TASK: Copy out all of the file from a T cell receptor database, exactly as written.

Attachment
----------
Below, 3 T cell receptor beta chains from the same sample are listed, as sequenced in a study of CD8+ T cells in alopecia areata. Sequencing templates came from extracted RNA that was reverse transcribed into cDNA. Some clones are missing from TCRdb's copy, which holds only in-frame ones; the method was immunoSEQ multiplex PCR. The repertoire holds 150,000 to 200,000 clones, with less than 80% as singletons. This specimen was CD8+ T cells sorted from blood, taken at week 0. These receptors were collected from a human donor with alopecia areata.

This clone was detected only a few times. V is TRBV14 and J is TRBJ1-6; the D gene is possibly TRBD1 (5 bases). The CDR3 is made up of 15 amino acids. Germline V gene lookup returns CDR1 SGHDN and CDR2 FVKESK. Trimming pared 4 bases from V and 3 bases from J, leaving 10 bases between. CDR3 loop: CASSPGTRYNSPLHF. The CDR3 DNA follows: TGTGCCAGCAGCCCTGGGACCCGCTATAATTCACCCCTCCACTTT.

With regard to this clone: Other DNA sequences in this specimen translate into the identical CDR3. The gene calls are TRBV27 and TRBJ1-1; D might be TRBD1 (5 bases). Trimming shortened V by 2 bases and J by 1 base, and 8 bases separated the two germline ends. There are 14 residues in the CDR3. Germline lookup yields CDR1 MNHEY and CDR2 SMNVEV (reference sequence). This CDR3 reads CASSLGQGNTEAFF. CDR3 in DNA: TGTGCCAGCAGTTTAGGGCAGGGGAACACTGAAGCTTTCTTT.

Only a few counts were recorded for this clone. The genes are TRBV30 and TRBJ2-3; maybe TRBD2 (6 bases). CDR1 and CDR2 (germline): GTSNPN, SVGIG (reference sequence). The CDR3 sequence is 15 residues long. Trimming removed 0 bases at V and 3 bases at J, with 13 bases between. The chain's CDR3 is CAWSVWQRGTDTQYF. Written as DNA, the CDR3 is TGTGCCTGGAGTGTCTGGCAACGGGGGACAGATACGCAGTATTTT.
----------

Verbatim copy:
Below, 3 T cell receptor beta chains from the same sample are listed, as sequenced in a study of CD8+ T cells in alopecia areata. Sequencing templates came from extracted RNA that was reverse transcribed into cDNA. Some clones are missing from TCRdb's copy, which holds only in-frame ones; the method was immunoSEQ multiplex PCR. The repertoire holds 150,000 to 200,000 clones, with less than 80% as singletons. This specimen was CD8+ T cells sorted from blood, taken at week 0. These receptors were collected from a human donor with alopecia areata.

This clone was detected only a few times. V is TRBV14 and J is TRBJ1-6; the D gene is possibly TRBD1 (5 bases). The CDR3 is made up of 15 amino acids. Germline V gene lookup returns CDR1 SGHDN and CDR2 FVKESK. Trimming pared 4 bases from V and 3 bases from J, leaving 10 bases between. CDR3 loop: CASSPGTRYNSPLHF. The CDR3 DNA follows: TGTGCCAGCAGCCCTGGGACCCGCTATAATTCACCCCTCCACTTT.

With regard to this clone: Other DNA sequences in this specimen translate into the identical CDR3. The gene calls are TRBV27 and TRBJ1-1; D might be TRBD1 (5 bases). Trimming shortened V by 2 bases and J by 1 base, and 8 bases separated the two germline ends. There are 14 residues in the CDR3. Germline lookup yields CDR1 MNHEY and CDR2 SMNVEV (reference sequence). This CDR3 reads CASSLGQGNTEAFF. CDR3 in DNA: TGTGCCAGCAGTTTAGGGCAGGGGAACACTGAAGCTTTCTTT.

Only a few counts were recorded for this clone. The genes are TRBV30 and TRBJ2-3; maybe TRBD2 (6 bases). CDR1 and CDR2 (germline): GTSNPN, SVGIG (reference sequence). The CDR3 sequence is 15 residues long. Trimming removed 0 bases at V and 3 bases at J, with 13 bases between. The chain's CDR3 is CAWSVWQRGTDTQYF. Written as DNA, the CDR3 is TGTGCCTGGAGTGTCTGGCAACGGGGGACAGATACGCAGTATTTT.